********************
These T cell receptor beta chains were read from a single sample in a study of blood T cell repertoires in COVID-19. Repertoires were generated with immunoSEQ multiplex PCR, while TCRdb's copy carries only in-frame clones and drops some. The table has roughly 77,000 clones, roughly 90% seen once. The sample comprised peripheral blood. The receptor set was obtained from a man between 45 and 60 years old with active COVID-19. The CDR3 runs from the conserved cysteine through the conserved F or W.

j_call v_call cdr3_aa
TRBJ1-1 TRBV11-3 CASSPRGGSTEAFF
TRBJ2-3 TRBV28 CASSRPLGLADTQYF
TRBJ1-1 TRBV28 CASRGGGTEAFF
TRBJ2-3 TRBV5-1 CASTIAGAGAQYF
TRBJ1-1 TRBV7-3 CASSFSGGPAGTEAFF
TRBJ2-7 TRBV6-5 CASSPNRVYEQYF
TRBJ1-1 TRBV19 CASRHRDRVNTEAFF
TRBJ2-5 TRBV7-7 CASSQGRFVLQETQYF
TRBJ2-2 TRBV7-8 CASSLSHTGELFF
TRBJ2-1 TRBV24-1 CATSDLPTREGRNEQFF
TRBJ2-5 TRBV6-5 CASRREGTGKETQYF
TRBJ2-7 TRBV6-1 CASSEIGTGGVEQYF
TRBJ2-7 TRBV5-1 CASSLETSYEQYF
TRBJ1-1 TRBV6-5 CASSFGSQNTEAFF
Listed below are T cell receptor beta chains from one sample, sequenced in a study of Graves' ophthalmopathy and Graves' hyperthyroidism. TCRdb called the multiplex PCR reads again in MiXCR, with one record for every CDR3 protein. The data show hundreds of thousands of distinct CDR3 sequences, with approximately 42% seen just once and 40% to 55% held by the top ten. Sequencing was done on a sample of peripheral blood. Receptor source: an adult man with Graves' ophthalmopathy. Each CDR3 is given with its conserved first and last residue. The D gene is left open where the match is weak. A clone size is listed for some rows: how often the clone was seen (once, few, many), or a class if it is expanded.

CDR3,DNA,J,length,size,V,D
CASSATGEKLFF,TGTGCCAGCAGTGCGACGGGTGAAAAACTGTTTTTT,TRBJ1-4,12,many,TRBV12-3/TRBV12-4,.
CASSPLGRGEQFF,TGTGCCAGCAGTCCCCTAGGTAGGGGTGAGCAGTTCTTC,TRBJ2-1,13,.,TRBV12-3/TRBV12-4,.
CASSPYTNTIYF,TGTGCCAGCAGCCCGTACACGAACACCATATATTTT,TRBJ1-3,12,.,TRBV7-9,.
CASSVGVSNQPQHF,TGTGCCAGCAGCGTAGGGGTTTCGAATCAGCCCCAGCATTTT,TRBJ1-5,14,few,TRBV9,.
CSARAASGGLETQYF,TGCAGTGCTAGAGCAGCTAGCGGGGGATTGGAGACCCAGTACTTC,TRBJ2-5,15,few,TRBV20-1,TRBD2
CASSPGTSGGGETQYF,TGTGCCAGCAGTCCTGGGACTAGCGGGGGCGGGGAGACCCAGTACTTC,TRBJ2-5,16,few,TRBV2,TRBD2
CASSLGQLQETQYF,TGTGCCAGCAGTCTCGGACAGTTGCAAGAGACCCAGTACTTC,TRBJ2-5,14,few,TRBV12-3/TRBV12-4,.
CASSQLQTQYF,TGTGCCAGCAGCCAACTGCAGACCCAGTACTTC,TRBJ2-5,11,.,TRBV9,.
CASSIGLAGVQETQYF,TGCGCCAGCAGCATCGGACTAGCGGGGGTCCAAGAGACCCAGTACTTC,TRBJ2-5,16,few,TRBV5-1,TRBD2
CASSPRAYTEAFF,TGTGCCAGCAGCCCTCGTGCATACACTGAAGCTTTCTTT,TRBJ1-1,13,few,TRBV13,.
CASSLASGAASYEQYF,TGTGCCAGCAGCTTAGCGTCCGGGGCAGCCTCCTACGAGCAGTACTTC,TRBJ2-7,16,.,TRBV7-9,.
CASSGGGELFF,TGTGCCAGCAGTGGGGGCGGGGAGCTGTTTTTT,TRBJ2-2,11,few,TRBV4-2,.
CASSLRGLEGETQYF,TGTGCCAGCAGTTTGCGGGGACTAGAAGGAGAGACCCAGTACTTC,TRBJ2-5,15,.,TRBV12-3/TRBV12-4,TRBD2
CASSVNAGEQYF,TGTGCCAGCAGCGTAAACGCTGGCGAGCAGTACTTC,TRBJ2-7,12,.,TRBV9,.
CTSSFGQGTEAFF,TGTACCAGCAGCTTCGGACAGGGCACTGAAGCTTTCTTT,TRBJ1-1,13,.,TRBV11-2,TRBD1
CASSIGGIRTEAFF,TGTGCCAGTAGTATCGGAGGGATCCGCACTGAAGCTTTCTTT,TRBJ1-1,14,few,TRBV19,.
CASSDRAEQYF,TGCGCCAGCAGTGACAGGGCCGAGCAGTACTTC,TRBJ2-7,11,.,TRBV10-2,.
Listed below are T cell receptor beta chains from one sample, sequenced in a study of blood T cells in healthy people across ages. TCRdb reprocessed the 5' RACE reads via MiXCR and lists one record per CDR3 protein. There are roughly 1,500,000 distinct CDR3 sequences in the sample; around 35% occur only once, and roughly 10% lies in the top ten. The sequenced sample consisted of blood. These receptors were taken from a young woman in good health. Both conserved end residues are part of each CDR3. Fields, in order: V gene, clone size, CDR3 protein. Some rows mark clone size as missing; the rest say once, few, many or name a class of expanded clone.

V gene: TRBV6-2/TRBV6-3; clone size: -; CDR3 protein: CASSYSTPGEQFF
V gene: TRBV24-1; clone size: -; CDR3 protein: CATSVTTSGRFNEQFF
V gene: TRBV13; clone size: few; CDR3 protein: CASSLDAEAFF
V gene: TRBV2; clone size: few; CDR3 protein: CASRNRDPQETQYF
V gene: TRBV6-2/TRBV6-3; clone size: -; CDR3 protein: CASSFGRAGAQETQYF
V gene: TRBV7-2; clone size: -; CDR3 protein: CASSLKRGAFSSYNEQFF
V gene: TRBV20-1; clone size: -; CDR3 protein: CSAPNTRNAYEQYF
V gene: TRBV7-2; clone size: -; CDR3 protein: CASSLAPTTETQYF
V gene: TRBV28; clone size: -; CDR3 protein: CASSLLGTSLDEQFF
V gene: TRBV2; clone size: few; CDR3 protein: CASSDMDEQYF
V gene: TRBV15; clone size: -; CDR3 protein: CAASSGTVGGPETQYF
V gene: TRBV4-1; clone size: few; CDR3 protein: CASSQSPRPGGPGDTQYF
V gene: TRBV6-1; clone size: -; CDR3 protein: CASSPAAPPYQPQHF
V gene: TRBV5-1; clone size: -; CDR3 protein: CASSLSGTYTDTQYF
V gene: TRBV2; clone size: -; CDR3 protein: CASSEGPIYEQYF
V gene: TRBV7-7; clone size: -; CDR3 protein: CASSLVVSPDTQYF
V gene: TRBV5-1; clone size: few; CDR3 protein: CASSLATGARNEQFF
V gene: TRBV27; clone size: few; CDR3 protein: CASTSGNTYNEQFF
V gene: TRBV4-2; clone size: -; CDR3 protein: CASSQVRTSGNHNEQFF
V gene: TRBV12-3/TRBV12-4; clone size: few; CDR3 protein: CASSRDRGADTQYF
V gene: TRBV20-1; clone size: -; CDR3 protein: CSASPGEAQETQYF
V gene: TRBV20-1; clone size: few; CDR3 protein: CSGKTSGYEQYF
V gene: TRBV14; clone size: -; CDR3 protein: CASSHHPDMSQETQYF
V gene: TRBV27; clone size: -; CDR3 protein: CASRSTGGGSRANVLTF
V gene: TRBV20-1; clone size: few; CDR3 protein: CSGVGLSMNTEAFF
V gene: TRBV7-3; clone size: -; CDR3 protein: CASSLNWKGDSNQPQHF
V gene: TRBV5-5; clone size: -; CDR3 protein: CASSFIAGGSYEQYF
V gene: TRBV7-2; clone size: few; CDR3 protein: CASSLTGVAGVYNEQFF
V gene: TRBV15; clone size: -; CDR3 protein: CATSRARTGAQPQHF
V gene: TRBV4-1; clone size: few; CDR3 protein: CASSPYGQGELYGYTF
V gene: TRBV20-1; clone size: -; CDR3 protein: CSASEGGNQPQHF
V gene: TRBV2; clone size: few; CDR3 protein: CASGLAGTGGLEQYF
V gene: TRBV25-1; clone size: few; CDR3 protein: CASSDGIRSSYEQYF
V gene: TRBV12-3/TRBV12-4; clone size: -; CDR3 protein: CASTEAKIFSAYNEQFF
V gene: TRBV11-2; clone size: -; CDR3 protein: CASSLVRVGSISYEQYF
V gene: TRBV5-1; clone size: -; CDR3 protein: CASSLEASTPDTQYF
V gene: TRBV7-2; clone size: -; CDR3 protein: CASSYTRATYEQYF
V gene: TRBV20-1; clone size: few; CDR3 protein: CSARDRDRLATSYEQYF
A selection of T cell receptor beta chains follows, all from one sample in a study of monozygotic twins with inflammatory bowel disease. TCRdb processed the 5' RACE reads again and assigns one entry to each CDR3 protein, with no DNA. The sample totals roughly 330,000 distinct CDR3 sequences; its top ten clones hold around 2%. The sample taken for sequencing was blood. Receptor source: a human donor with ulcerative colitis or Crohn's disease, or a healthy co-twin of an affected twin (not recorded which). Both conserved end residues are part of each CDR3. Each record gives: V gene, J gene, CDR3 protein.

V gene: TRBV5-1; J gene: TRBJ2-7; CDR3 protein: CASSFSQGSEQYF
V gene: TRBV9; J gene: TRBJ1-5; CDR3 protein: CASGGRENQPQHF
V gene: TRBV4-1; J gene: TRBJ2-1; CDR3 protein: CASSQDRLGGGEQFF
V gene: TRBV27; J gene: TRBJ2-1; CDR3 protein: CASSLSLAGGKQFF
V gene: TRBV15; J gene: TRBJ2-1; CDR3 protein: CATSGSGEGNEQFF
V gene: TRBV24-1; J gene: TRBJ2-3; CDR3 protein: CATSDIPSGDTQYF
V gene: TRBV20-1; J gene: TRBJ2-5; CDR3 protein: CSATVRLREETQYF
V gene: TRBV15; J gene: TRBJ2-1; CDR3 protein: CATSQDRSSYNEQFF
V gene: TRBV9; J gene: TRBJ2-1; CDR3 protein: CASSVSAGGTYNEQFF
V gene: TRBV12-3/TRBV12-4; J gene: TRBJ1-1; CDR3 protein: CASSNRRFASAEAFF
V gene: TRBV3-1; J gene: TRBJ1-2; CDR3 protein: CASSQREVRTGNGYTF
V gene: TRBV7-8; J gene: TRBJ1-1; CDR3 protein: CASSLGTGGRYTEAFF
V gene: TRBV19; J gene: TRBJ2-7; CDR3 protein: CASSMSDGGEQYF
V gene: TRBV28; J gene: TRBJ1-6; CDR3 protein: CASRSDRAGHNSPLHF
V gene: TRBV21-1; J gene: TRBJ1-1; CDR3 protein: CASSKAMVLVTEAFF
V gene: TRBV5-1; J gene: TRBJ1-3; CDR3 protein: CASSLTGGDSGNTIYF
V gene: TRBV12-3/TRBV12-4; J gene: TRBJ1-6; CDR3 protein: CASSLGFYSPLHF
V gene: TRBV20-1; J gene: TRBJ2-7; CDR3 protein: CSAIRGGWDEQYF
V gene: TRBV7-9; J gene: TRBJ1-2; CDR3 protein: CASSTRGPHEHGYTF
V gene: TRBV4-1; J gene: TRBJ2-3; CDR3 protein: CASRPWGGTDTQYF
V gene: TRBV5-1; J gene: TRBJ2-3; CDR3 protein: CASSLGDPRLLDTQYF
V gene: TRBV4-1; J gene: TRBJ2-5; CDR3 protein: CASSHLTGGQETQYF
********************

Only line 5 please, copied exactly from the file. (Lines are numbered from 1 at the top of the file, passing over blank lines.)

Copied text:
TRBJ1-1 TRBV28 CASRGGGTEAFF